Total and Partial Unemployment TPU 460.05
Type of Compensation
Section 1252 of the Unemployment Insurance Code states:
"An individual is ‘unemployed’ in any week in which he or she meets any of the following conditions: (1) Any week during which he or she performs no services and with respect to which no wages are payable to him or her."
In order to be able to determine if the claimant is employed, therefore, it is necessary to determine if he is in receipt of "wages." There are many different types of compensation paid to individuals by employers; some of these are wages and some are not.
- Workers’ Compensation
While workers’ compensation is not wages, under the California Code one type of workers’ compensation payment is deductible.
All other types are not deductible, and providing the claimant meets the availability requirements of the Code, a claimant is eligible for unemployment insurance even while receiving such payments.
The one exception is temporary total disability indemnity payments. Section 1255.5 of the Code holds in part that a claimant may not receive workers’ compensation for temporary total disability and unemployment insurance payments for the same day or days. However, the Legislature did provide when they wrote Section 1255.5 that if the claimant receives less than his/her weekly benefit amount in temporary total disability, he/she would be eligible for reduced benefits for the days of the week during which he/she was eligible. For example, a claimant receives workers’ compensation at $10 per day. His weekly award is $65. The claimant would be eligible for $85 in unemployment insurance benefits.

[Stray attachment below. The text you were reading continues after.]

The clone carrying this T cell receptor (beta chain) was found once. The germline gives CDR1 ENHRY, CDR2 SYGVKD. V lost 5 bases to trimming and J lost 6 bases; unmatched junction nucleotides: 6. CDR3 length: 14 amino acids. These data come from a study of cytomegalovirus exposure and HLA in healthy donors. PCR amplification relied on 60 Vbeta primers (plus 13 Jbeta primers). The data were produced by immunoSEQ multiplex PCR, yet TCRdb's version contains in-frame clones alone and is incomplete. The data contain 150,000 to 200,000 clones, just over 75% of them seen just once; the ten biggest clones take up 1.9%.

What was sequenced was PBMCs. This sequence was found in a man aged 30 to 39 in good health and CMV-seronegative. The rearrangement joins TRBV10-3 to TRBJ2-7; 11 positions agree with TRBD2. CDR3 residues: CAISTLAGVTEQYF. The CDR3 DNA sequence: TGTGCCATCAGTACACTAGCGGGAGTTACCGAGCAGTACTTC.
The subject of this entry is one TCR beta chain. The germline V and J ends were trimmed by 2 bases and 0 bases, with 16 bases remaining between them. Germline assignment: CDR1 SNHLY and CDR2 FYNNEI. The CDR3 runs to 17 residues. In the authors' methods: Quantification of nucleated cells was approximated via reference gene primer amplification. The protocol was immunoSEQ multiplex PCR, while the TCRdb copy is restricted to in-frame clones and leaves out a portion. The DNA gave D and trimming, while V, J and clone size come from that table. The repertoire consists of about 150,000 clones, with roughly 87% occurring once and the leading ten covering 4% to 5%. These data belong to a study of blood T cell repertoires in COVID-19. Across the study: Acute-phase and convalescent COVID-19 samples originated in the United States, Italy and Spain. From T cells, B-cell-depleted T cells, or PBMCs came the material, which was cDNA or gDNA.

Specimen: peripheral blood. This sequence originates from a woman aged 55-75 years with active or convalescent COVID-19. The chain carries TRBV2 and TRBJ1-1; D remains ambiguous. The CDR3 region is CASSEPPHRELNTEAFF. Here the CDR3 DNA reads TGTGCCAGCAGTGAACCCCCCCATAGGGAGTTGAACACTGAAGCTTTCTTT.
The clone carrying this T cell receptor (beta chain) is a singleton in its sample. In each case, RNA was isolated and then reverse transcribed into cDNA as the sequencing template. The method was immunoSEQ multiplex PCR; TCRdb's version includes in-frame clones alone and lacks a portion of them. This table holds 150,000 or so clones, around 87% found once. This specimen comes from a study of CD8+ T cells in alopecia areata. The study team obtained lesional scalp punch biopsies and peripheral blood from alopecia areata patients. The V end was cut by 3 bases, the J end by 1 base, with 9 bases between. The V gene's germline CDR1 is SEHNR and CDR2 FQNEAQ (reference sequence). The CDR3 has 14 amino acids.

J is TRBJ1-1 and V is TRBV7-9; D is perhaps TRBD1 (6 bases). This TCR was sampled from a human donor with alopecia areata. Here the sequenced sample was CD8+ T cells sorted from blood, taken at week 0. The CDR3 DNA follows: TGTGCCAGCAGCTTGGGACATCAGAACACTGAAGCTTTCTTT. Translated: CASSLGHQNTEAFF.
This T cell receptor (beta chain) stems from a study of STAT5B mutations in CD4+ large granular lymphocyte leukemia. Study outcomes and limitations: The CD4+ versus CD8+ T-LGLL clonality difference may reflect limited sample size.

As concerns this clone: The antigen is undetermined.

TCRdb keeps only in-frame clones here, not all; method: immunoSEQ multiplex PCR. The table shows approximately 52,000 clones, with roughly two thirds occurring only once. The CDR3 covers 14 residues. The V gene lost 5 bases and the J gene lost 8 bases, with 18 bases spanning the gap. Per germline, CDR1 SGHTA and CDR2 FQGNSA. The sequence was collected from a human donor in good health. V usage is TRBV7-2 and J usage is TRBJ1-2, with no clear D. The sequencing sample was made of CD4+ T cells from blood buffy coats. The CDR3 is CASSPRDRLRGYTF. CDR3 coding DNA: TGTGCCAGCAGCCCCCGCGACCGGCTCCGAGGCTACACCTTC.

This occurred in Precedent Benefit Decision 21. The Board in reaching their decision stated:
"During the week ending January 6, 1968, the claimant was able to work and available for work on the first four days of the week but was not able to work nor available for on January 4, 5, and 6, 1968. At least two of these days would be normal workdays in the claimant’s occupation. Under the...opinions of the Attorney General, the claimant would not be entitled to any unemployment benefits for this week since he was not able to work and available for work on all normal workdays of the week. However, Section 1255.5 has been added to the Unemployment Insurance Code, the provisions of which became effective November 8, 1967, but operative with respect to weeks of benefits claimed on and after January 1, 1968. This Section provides as follows: